Adam Schwab: At long last, we have a product market fit for vaccines


COVID-19 vaccine. Source: Unsplash/Brano.

One of the elements needed to be a successful founder is knowing when your business has reached product market fit (or conversely, where you don’t have it and need to ‘pivot’ to something different entirely). This is where a business is able to supply a product your customers want, with a large enough gross profit margin to not only cover your customer acquisition and fixed costs, but also have enough left to pay a return to shareholders.

Using the analogy in a slightly different sense: it’s taken far too long (and we certainly don’t have a capable CEO), but finally Australia seems to have found its product market fit with our challenged COVID-19 vaccine rollout.

Now we just need to be patient while the product is rolled out — which is somewhat more difficult when half of Australia is confined to their homes.

Problems of supply and demand

The search for vaccine product market fit in Australia has been hampered by two problems: a lack of supply and a lack of demand.

Supply problems were the result of bad luck and terrible execution (with a bit more luck no one would have noticed the latter). The bad luck didn’t start with the AstraZeneca clotting issues, but a problem with an entirely separate vaccine that was being developed by the University of Queensland (and was intended to be produced by CSL in Melbourne). The Morrison Government dumped the UQ vaccine in December 2020 after participants in a clinical trial reported false positive HIV results.

Any half-decent entrepreneur facing a peripheral challenge like a false positive would have tried to find a solution (especially since there were no apparent issues with the vaccine itself). But instead, the Morrison government quickly switched to betting everything on the locally produced Oxford AstraZeneca vaccine.

While this was happening, the federal government, caught up in an early bout of hubris due to Australia virtually eliminating COVID-19 and strong opinion polls, also thought it was a good idea to convince Australians that it “wasn’t a race” to get vaccinated. At one point, Morrison even took aim at the UK’s vaccine rollout, which is a bit like Myspace criticising Facebook. The government didn’t even bother amending laws that could have allowed the Therapeutic Goods Administration to provide ‘emergency’ approval for the vaccines (like what happened in the US and Europe).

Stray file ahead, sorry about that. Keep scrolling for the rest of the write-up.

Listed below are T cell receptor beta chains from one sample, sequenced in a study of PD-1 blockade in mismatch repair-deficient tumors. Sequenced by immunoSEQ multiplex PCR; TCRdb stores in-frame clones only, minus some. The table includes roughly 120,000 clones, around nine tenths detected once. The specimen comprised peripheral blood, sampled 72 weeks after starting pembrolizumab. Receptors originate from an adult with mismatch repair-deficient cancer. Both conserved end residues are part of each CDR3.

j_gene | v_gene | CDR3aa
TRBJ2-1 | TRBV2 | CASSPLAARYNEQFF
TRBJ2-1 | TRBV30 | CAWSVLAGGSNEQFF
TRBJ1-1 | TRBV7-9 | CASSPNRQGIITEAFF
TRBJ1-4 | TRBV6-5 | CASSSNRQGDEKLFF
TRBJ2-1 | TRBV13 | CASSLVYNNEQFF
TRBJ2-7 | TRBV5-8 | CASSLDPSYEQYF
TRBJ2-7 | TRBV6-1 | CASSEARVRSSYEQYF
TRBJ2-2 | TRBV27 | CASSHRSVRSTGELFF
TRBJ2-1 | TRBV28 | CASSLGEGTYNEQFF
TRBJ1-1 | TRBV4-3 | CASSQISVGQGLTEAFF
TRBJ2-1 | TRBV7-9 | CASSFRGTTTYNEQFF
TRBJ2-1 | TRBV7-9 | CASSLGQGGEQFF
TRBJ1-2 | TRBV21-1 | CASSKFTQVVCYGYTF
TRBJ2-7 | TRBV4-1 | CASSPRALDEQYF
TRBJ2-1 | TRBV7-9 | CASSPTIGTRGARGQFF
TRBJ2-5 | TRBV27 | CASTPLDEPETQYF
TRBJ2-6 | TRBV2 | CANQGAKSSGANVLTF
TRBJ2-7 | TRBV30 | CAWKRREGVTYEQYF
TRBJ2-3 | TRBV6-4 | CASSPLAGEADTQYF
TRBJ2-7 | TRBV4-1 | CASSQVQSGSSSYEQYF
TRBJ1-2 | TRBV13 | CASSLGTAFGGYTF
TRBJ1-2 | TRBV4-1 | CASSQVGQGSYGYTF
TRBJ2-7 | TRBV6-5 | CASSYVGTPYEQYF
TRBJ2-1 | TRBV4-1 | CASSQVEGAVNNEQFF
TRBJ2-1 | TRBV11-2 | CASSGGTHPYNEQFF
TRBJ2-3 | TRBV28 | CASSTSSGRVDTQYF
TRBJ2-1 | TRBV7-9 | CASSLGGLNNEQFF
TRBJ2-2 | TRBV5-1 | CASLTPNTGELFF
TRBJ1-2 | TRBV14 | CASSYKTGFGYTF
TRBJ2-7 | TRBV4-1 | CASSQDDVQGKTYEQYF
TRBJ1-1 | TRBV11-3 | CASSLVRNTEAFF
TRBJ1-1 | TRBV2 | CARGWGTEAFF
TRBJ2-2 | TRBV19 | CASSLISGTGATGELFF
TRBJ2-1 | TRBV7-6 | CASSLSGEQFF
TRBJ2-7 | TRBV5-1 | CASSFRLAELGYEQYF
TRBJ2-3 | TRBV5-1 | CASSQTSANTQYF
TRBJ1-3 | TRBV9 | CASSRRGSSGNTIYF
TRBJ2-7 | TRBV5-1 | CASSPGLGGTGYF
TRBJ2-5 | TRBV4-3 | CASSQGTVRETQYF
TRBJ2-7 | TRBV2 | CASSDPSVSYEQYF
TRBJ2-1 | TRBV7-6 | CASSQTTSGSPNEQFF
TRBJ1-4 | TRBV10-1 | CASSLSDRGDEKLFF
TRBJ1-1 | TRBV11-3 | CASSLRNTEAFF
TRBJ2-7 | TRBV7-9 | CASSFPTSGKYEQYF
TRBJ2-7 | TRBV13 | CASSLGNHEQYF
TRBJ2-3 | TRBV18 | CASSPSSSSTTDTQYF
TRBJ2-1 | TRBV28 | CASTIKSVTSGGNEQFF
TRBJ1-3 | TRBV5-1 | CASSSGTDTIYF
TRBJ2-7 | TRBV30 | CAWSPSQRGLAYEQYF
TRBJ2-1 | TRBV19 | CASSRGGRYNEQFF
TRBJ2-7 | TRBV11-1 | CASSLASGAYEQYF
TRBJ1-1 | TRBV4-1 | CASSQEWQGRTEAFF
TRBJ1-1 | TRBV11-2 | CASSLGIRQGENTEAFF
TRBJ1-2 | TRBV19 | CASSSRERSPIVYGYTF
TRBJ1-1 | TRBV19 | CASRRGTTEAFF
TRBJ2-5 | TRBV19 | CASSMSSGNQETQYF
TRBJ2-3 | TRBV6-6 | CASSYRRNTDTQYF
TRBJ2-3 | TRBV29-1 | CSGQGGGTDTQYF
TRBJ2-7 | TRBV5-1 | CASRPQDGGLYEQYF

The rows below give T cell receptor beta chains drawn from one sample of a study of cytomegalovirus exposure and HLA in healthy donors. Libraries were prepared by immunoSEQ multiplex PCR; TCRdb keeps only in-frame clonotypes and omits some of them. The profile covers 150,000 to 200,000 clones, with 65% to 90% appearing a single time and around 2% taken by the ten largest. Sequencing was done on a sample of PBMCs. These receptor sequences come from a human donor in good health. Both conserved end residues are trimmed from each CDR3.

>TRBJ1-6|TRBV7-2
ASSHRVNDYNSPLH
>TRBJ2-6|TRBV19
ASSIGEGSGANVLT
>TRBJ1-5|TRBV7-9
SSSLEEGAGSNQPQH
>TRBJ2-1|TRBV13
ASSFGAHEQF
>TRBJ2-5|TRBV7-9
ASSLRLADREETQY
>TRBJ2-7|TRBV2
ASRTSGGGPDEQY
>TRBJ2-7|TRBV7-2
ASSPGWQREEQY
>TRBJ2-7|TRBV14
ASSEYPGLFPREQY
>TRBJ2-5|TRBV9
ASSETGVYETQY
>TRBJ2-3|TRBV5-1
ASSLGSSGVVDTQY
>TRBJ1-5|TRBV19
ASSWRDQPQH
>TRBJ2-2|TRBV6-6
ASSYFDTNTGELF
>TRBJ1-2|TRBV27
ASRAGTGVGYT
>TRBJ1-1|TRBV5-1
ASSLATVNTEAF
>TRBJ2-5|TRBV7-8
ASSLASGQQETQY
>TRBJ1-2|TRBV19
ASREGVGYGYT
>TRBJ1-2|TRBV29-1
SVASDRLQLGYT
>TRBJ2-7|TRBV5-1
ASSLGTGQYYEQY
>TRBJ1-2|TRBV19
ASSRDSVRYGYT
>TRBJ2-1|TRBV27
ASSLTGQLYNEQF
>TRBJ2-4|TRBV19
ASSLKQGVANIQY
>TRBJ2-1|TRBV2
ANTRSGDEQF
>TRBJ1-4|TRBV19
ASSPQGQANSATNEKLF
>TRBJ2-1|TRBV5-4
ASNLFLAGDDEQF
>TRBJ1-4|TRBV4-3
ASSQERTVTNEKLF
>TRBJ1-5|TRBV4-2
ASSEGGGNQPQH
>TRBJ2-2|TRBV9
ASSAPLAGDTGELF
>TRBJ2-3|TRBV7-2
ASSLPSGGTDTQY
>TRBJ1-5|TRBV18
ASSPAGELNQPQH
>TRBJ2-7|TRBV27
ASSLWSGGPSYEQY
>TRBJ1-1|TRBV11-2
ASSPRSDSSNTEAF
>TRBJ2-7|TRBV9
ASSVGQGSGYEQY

This led to a cascading disaster. Not only was the rollout unnecessarily delayed, but when we ran into issues with AstraZeneca, far less of the population had been vaccinated. By contrast, by the time the UK and Canada encountered the same issues, they’d already given first doses to most of the at-risk 70+ cohort, so they could backfill with mRNA vaccines without losing cadence.

Australia had purchased a relatively small amount of Pfizer (10 million doses) and the highly credentialed Novavax vaccine wasn’t every arriving before November. So almost all its eggs were in the AZ basket.

The clotting issue would have been less catastrophic if the government not been undone by the scourge of many entrepreneurs: regulatory overreach. That was the decision of Australian Technical Advisory Group on Immunisation (ATAGI), which announced that AZ was not the preferred vaccine for those aged under 50 (later upped to 60). The recommendation now appears to have been clearly wrong (more people have died from COVID-19 in the last week alone, than have died from blood clots after almost six million AZ doses), but that’s not the point. Regulators don’t always get it right — it’s up to founders to quickly adjust.

To the government’s (small) belated credit, the supply issue has now finally been resolved. And we’re likely to see our monthly supply rapidly increase to 6 million doses in August, 8 million doses in September and 10 million by October. By Halloween, every Australian aged over 18 would have likely been offered a dose.

But supply is only half the challenge. Australia has also experienced demand weakness, which largely stemmed from our Clayton’s elimination of COVID last year. This bred an unfortunate complacency that has resulted in millions of ‘baby boomers’ who have been eligible for the AstraZeneca vaccine for months, choosing to wait for (what they believed was) a better vaccine. This is a bit like a someone drowning refusing to grab a lifebuoy because it’s the wrong shade of red.

Demand issues meant that only 75% of those in the high-risk 70+ age bracket have had their first dose, while a mere 60% of those aged between 60-70 have had a single dose. To be sure, this was purely a demand side issue; there are literally millions of doses of AstraZeneca sitting in fridges around the country.

It has taken the recent Victorian and New South Wales outbreaks to finally change the demand equation. There are currently 82 people in hospital in NSW, 24 of whom are in ICU. Only one has had one dose of AZ, while another five unvaccinated people have died in recent weeks.

So at long last, we have product market fit for vaccines, with supply increasing and most older, at-risk Australians realising if they don’t get jabbed, there’s a non-zero chance of them dying. But now we need to be patient — it will take three months to substantially finish the rollout and offer all adults a vaccination, but by early November when that’s been done, it will be time for a global release.

Adam Schwab is the founder of Luxury Escapes, angel investor, SmartCompany and Crikey contributor, and the author of Pigs at the Trough: Lessons from Australia’s Decade of Corporate Greed.


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